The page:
Louisville coach Dan McDonnell recently bought 10 copies of the book "Lone Survivor" and passed them around for his players to read.

The book was written by Marcus Luttrell, who was a Navy SEAL and the only survivor of a four-man mission in 2005 into Afghanistan, where the Americans were ambushed by Taliban fighters.

[+] Enlarge
Mike Janes/Four Seam Images/AP ImagesAfter a one-year NCAA tournament hiatus, Louisville is eagerly anticipating a return trip.

McDonnell's Cardinals, ranked No. 22 in the country, aren't going to war, of course. But the coach wants to make sure his team is a tough-minded group as it competes in this week's Big East tournament in Clearwater, Fla.

"Sometimes, when the season is too easy," McDonnell said, "and you get to the postseason and some adversity happens, you don't handle it well.

"Our season hasn't been easy."

This past weekend, the Cards won their third Big East regular-season title in the past four years, and they are the top seed in this week's tournament.

But other than a sweep of Cincinnati, every other Big East series the Cards played went 2-1. The only Big East team to win a series against Louisville was Seton Hall, which visited Louisville in mid-April.

The Cards have also suffered through three postponements -- two of them at home -- but have played good baseball, beating Kentucky 12-0 and 10-2 when the Wildcats were ranked No. 1 in the country.

Louisville was 5-2 against Big Ten schools, losing to the conference champion Purdue Boilermakers 2-1.

Against the mighty SEC, Louisville went 3-3, including a pair of one-run losses.

"The Big East sometimes doesn't get a lot of respect, but it's a good conference," said Zac Wasserman, Louisville's 6-foot-6, 225-pound first baseman from Big Ten country (Stevensville, Mich.).

Wasserman, who is about 80 pages into "Lone Survivor," said the book has given him a lot to think about.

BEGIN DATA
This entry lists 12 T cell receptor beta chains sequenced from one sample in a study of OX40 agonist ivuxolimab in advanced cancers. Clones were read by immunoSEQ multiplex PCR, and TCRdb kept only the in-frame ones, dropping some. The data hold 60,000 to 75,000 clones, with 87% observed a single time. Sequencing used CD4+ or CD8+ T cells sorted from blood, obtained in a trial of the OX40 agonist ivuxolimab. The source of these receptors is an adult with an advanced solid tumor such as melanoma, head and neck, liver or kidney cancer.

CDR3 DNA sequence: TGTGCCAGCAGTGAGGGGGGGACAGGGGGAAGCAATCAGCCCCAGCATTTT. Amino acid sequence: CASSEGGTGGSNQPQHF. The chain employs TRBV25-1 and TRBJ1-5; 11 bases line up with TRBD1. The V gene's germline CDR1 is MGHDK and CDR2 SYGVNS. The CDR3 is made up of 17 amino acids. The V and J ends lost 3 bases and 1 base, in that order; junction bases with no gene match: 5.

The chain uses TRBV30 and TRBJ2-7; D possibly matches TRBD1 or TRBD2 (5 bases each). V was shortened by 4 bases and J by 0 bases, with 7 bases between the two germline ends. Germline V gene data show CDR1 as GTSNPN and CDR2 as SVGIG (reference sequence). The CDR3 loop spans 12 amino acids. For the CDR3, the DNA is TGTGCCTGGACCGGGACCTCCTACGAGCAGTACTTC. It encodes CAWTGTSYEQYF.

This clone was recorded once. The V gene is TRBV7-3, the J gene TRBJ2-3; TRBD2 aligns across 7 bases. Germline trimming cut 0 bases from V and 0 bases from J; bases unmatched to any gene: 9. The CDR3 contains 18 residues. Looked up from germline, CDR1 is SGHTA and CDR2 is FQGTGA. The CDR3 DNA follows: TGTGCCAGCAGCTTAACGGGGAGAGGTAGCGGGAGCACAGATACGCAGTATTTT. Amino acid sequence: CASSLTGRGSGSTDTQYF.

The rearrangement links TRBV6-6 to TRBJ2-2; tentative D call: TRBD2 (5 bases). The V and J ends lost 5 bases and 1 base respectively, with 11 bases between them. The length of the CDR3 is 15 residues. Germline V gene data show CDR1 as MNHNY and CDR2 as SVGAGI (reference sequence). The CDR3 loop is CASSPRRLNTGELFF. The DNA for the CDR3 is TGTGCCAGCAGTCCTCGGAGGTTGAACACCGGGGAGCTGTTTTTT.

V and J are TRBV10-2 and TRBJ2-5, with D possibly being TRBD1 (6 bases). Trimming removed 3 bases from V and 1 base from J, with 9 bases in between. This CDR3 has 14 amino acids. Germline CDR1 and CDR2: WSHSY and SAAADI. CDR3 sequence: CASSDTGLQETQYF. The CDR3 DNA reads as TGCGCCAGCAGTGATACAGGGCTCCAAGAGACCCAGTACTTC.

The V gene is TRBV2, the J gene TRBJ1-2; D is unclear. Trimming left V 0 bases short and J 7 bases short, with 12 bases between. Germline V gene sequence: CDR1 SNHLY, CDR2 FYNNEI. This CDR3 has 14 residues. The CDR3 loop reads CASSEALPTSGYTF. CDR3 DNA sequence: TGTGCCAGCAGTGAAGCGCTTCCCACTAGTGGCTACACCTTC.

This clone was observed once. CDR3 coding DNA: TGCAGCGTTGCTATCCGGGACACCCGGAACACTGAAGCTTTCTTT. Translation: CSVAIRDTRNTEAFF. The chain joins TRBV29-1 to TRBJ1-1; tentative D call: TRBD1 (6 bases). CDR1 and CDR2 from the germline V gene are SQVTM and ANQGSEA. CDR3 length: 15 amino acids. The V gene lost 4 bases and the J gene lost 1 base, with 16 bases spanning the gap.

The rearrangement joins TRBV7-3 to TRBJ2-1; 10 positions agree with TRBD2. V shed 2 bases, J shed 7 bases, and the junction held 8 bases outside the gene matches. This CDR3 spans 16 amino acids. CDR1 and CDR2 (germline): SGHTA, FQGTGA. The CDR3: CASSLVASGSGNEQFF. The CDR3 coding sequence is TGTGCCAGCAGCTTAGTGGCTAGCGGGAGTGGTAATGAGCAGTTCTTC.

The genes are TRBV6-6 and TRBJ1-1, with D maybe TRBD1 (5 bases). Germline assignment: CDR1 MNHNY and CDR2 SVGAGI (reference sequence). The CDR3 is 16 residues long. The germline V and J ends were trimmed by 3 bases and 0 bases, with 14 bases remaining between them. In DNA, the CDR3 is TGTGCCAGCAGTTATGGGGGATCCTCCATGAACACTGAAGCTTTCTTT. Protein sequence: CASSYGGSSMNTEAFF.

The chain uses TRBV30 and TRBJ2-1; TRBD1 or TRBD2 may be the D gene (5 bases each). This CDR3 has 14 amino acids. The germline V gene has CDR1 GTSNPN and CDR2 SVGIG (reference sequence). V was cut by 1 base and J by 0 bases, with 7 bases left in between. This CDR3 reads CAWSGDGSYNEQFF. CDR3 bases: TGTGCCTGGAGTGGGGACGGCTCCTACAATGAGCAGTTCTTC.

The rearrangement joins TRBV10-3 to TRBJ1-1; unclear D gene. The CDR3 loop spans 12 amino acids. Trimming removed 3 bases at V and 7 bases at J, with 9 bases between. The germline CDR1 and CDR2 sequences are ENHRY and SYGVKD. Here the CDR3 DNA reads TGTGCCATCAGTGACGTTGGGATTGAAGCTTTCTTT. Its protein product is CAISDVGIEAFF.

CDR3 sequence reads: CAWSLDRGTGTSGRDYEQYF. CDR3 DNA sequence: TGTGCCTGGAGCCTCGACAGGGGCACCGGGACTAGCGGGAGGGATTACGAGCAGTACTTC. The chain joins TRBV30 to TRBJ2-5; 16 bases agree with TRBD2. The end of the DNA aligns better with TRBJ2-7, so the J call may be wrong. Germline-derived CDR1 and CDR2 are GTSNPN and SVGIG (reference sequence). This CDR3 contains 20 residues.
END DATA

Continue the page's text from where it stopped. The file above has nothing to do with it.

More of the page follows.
"It's about brotherhood and how much pride you take in not letting the person next to you down," Wasserman said.

"At this point in our season, all the individual goals go out the window. It's about making the playoffs and fighting to win a championship as a team."

McDonnell, who had been an assistant at his alma mater, The Citadel, and then at Ole Miss, was hired by Louisville in 2006.

Less than one year later, he led the Cards to the College World Series. He was the first rookie coach in 27 years to take his team to Omaha, and he followed that up with NCAA regional berths in 2008, 2009 (super regional) and 2010.

Last year, the Cards took a step back, finishing 32-29 and failing to make a regional.

"We won 50 games the year before [50-14], we were a national seed, and the [MLB] draft hit us hard," McDonnell said. "Ten players were drafted, including seven juniors, and six of those signed.

"We had a good team last year, but we were real young. Five freshmen started at times."

The other problem, McDonnell said, was that the Cards had a tough adjustment to the new, less-potent bats in college baseball.

He said his team's approach had to change from an American League philosophy of waiting for the three-run homer to the small ball of the National League -- sacrifices, defending the bunt and running.

The Cards went from 88 homers in 2010 to 36 last year -- statistics that McDonnell recited from memory -- and faced a 65 percent increase in the number of times teams bunted on them.

"We did a lot of soul-searching and a lot of evaluating to figure out what type of players we wanted to recruit," McDonnell said of the work done by his staff.

On the first day of practice last fall, the Cards worked on bunt defense, something they usually hadn't touched until spring training.

In the recruiting battles, Louisville has sought out more athletic players who can run and defend. There is still room, McDonnell said, for the power hitter who is not great defensively, but you can't have three or four players who fit that description.

As a role model, McDonnell has looked at two-time defending national champion South Carolina.

"What their coach [Ray Tanner] has done is remarkable," McDonnell said. "He was an AL-style manager who won the national title. Then, the bats change, and he wins again with an NL style."

McDonnell figures his team will start to peak next year, when the Cards will have a strong junior class, but he won't sell this team short.

The only senior in the starting lineup is right fielder Stewart Ijames, who is hitting .266 with team highs in homers (12) and RBI (60). The only senior pitchers in key roles are Derek Self (3.07 ERA, team-high 7 saves) and Travis Tingle (3.77 ERA, 20 appearances, 9 starts).

The team's statistical leaders are ace pitcher Justin Amlung (8-3, 2.16 ERA), a junior, and sophomore third baseman Ty Young (team-high .349 batting average).

McDonnell said he believes in "controlled chaos" in his dugout.

"In the postseason, there are ESPN cameras and all kinds of distractions," said McDonnell, who added that the coaches' kids and other children are a common sight in his dugout.

"I don't want to make it sound like we have confetti and balloons in here. I just think that everything we do is geared toward performing well on the big stage in postseason play."